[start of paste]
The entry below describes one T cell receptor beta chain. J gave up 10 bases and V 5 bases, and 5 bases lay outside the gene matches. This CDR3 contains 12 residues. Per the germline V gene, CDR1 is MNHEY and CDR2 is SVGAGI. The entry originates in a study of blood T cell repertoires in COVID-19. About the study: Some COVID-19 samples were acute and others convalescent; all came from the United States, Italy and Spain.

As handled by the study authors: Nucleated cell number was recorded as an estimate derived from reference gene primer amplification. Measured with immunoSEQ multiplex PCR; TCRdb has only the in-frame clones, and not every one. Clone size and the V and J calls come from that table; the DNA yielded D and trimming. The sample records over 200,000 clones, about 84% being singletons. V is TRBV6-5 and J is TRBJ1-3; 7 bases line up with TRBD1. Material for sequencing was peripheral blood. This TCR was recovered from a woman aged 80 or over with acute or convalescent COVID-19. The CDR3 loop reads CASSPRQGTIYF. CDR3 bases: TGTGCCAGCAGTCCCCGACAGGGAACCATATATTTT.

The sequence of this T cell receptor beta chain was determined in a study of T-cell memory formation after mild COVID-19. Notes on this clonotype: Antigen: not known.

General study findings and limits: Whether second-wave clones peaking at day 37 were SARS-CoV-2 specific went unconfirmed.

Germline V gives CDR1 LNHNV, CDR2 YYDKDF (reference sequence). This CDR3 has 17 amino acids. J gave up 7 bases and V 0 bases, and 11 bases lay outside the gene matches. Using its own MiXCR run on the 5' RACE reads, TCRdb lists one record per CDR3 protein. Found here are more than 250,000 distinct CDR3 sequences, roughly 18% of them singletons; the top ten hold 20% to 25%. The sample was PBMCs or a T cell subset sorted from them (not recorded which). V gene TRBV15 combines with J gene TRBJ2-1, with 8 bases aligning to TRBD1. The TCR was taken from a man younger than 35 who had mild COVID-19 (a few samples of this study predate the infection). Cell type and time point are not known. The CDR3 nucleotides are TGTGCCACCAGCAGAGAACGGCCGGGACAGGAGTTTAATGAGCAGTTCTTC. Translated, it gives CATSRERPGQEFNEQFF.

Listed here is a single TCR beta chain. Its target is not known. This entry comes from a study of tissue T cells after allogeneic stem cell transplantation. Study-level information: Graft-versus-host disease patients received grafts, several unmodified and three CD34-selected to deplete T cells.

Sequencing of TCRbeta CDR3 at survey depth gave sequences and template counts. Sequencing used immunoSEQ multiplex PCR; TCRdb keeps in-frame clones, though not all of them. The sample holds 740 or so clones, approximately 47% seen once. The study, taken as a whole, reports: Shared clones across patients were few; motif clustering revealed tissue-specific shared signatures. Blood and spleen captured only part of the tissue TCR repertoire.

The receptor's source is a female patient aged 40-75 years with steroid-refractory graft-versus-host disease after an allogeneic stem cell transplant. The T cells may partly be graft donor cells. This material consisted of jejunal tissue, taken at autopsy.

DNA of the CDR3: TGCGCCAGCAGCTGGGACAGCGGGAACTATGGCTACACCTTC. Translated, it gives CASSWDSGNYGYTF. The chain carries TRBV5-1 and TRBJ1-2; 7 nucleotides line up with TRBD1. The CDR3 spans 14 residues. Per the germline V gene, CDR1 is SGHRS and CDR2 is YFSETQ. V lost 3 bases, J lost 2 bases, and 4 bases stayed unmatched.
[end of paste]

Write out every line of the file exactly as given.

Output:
The entry below describes one T cell receptor beta chain. J gave up 10 bases and V 5 bases, and 5 bases lay outside the gene matches. This CDR3 contains 12 residues. Per the germline V gene, CDR1 is MNHEY and CDR2 is SVGAGI. The entry originates in a study of blood T cell repertoires in COVID-19. About the study: Some COVID-19 samples were acute and others convalescent; all came from the United States, Italy and Spain.

As handled by the study authors: Nucleated cell number was recorded as an estimate derived from reference gene primer amplification. Measured with immunoSEQ multiplex PCR; TCRdb has only the in-frame clones, and not every one. Clone size and the V and J calls come from that table; the DNA yielded D and trimming. The sample records over 200,000 clones, about 84% being singletons. V is TRBV6-5 and J is TRBJ1-3; 7 bases line up with TRBD1. Material for sequencing was peripheral blood. This TCR was recovered from a woman aged 80 or over with acute or convalescent COVID-19. The CDR3 loop reads CASSPRQGTIYF. CDR3 bases: TGTGCCAGCAGTCCCCGACAGGGAACCATATATTTT.

The sequence of this T cell receptor beta chain was determined in a study of T-cell memory formation after mild COVID-19. Notes on this clonotype: Antigen: not known.

General study findings and limits: Whether second-wave clones peaking at day 37 were SARS-CoV-2 specific went unconfirmed.

Germline V gives CDR1 LNHNV, CDR2 YYDKDF (reference sequence). This CDR3 has 17 amino acids. J gave up 7 bases and V 0 bases, and 11 bases lay outside the gene matches. Using its own MiXCR run on the 5' RACE reads, TCRdb lists one record per CDR3 protein. Found here are more than 250,000 distinct CDR3 sequences, roughly 18% of them singletons; the top ten hold 20% to 25%. The sample was PBMCs or a T cell subset sorted from them (not recorded which). V gene TRBV15 combines with J gene TRBJ2-1, with 8 bases aligning to TRBD1. The TCR was taken from a man younger than 35 who had mild COVID-19 (a few samples of this study predate the infection). Cell type and time point are not known. The CDR3 nucleotides are TGTGCCACCAGCAGAGAACGGCCGGGACAGGAGTTTAATGAGCAGTTCTTC. Translated, it gives CATSRERPGQEFNEQFF.

Listed here is a single TCR beta chain. Its target is not known. This entry comes from a study of tissue T cells after allogeneic stem cell transplantation. Study-level information: Graft-versus-host disease patients received grafts, several unmodified and three CD34-selected to deplete T cells.

Sequencing of TCRbeta CDR3 at survey depth gave sequences and template counts. Sequencing used immunoSEQ multiplex PCR; TCRdb keeps in-frame clones, though not all of them. The sample holds 740 or so clones, approximately 47% seen once. The study, taken as a whole, reports: Shared clones across patients were few; motif clustering revealed tissue-specific shared signatures. Blood and spleen captured only part of the tissue TCR repertoire.

The receptor's source is a female patient aged 40-75 years with steroid-refractory graft-versus-host disease after an allogeneic stem cell transplant. The T cells may partly be graft donor cells. This material consisted of jejunal tissue, taken at autopsy.

DNA of the CDR3: TGCGCCAGCAGCTGGGACAGCGGGAACTATGGCTACACCTTC. Translated, it gives CASSWDSGNYGYTF. The chain carries TRBV5-1 and TRBJ1-2; 7 nucleotides line up with TRBD1. The CDR3 spans 14 residues. Per the germline V gene, CDR1 is SGHRS and CDR2 is YFSETQ. V lost 3 bases, J lost 2 bases, and 4 bases stayed unmatched.